b. Some planters used the system to acquire enormous tracts of land. c. Indentured servants (English yeoman) agreed to years of servitude in exchange for transatlantic passage (term of servitude usually 5-7 years) d. Early 17th c., after contract expired the servant was often given some money, maybe some land, and other supplies to start their own farms. -- Later, former indentured servants given little; could not succeed. e. By 1700, planters brought in about 100,000 indentured servants, about 75% of all European immigrants to Virginia and Maryland. E. Bacon's Rebellion (1676)

1. By late 17th c., large numbers of frustrated former indentured servants (freedmen) existed

a. Most lived in western Virginia; resented planter aristocrats from the east. b. Many too poor to own land; could not find wives (men still greatly

outnumbered women)

c. Freedmen did not gain access to large land grants in the east; forced to squat for lands in western part of the colony.

d. Indians resisted white expansion in western Virginia. Freedmen angry that gov't of Virginia didn't protect white settlers from Indian attacks. i. Governor Berkeley was generally friendly toward Indians who traded with the colony.

ii. House of Burgesses did not usually order attacks on Indians that cooperated with gov't.

2. Nathaniel Bacon, an aristocrat in western Virginia and member of House of Burgesses began mobilizing a militia to protect whites from Indians.

a. In 1676, Bacon's militia massacred Indians and set fire to Jamestown, chasing Governor Berkeley out of the city.

b. Rebels opposed to aristocrats and Indians.

c. Bacon subsequently died of disease and Berkeley crushed the rebellion d. Significance of Bacon's Rebellion

i. Planters saw white indentured servants as too difficult to control and significantly increased importation of black slaves while reducing number of indentured servants.

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e. Planter elite increasingly played the "race card": encouraged poor whites to discriminate against blacks. Planters feared blacks and poor whites could form an alliance again in the future.

-- Planters effectively controlled poor whites psychologically by emphasizing that poor whites, despite poverty, would always be "superior" to blacks.

III. The Carolinas

A. Impact of the British West Indies

1. West Indies, especially Barbados, developed sugar plantation economy. 2. Slaves in British West Indies outnumbered whites 4 to 1.

3. Slave codes adopted in Barbados to control slaves.

4. West Indies increasingly relied on mainland British America for foodstuffs. 5. As sugar plantations began to crowd out small farmers, many came to Carolina with their slaves to farm.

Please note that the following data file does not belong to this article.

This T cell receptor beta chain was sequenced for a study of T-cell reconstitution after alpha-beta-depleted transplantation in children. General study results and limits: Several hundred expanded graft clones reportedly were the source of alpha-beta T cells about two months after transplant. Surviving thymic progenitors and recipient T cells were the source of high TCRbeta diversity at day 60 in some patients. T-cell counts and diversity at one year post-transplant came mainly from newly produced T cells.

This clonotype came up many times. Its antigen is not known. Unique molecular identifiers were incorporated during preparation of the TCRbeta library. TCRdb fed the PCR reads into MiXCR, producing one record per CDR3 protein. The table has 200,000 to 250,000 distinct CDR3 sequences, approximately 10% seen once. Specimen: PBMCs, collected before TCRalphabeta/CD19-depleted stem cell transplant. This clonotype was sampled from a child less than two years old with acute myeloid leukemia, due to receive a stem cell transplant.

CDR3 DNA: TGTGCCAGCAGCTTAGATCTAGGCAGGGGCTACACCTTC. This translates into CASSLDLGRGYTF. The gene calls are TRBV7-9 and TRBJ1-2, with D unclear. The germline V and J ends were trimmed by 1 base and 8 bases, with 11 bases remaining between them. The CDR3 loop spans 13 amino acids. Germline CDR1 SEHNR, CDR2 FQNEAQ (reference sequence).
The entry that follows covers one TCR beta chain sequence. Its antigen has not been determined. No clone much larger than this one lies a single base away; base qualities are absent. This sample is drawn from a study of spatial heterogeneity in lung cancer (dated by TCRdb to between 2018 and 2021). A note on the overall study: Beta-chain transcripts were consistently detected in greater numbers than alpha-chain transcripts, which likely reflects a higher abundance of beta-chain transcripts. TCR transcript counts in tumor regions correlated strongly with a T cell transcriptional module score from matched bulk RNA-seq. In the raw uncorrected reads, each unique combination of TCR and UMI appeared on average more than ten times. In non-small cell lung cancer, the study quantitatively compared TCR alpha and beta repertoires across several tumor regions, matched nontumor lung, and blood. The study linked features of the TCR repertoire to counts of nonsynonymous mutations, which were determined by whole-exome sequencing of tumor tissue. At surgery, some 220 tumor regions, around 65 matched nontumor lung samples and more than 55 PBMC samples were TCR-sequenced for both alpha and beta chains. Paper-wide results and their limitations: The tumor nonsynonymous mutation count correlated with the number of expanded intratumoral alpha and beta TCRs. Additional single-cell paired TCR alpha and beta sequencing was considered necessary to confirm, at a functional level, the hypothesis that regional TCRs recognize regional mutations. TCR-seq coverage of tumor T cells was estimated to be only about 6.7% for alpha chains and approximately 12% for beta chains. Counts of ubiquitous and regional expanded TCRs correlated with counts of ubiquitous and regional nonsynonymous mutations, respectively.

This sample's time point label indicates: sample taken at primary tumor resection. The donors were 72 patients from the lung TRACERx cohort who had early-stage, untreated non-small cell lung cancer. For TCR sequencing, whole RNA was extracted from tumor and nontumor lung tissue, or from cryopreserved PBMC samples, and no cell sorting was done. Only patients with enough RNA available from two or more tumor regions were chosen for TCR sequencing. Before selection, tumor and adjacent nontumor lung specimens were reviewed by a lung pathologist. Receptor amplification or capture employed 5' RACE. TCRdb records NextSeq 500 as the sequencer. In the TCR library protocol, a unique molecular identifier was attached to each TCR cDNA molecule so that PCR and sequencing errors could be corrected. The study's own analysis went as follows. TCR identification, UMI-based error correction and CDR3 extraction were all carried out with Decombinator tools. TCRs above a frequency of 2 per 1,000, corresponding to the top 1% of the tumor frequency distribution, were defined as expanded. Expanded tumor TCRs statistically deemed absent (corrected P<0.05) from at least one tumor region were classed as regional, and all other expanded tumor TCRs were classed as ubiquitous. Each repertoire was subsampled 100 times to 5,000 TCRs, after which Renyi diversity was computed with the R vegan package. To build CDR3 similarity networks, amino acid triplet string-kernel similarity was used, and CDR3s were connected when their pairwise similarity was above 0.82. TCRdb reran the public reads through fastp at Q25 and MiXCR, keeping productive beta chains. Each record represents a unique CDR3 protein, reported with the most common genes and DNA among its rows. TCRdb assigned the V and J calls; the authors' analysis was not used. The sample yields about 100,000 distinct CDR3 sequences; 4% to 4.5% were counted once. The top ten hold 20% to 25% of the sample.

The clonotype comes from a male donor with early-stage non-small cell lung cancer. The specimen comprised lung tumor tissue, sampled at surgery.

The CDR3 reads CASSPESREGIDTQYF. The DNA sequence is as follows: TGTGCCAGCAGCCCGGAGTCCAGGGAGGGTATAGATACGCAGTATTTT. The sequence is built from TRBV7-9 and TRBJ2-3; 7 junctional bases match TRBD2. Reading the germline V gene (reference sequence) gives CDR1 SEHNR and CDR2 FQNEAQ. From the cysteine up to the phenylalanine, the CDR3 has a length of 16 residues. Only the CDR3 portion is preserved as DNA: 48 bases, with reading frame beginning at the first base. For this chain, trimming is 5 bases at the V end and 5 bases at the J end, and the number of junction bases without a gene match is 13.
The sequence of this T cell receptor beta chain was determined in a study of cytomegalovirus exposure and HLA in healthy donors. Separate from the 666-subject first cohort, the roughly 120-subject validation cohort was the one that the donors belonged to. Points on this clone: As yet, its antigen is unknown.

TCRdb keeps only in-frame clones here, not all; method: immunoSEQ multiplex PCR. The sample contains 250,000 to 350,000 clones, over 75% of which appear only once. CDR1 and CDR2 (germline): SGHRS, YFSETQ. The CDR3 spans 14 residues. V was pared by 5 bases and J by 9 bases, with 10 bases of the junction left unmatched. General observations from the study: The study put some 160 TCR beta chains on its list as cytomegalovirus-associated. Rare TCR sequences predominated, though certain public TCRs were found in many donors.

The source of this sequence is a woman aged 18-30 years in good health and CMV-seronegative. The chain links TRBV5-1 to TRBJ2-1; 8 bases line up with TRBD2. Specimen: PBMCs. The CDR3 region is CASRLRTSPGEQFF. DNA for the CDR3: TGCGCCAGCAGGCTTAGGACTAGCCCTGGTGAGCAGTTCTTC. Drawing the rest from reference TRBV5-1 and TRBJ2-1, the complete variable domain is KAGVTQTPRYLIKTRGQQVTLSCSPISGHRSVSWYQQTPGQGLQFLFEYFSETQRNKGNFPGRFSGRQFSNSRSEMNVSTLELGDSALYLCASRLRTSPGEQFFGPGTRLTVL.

6. Carolina adopted slave code in 1696

B. American colonization interrupted during English Civil War (1640s) and Cromwell's Protectorate (1650s)

1. New colonies not founded until restoration of Charles II (1660-1685) 2. New restoration colonies included the Carolinas, New York and Pennsylvania

C. Carolina created in 1670 after restoration and named after Charles II. 1. Goals: grow foodstuffs for sugar plantations in Barbados and export non-English products like wine, silk, and olive oil.

2. Exported Indians as slaves to West Indies and New England colonies (perhaps as many as 100,000).

3. Rice became main cash crop in Carolina for export; by 1710 blacks outnumbered whites.

4. Charles Town (Charleston) became most active seaport in the South. a. Became a center for aristocratic younger brothers of English

aristocrats (who inherited father's fortune due to primogeniture laws) b. Religious toleration existed.

5. Indians and Spanish soldiers attacked southern Carolina settlements as they opposed British settlement.

D. North Carolina created officially in 1712 as a refuge for poor whites and religious dissenters from Carolina and Virginia.

1. Became most democratic, independent and least aristocratic of original 13 colonies (similar toRhode Island).

2. Yet, treated Indians ruthlessly and sold many into slavery.

IV. Georgia became last British American colony founded (1733).

A. Founded by James Oglethorp

B. Founded as a haven for debtors as well as a buffer state against Spanish and Indian incursions from the South.

C. Savannah emerged into a diverse community (included German Lutherans & Scottish Highlanders; but no Catholics)

V. Colonial Slavery

A. Most slaves came from West African coast (Senegal to Angola)

1. Originally captured by African coastal tribes who traded them to European and American buyers.

-- About 40% of slaves captured by Africans in interior died en route to coast. 2. About 50 million Africans died or became slaves during 17th & 18th c.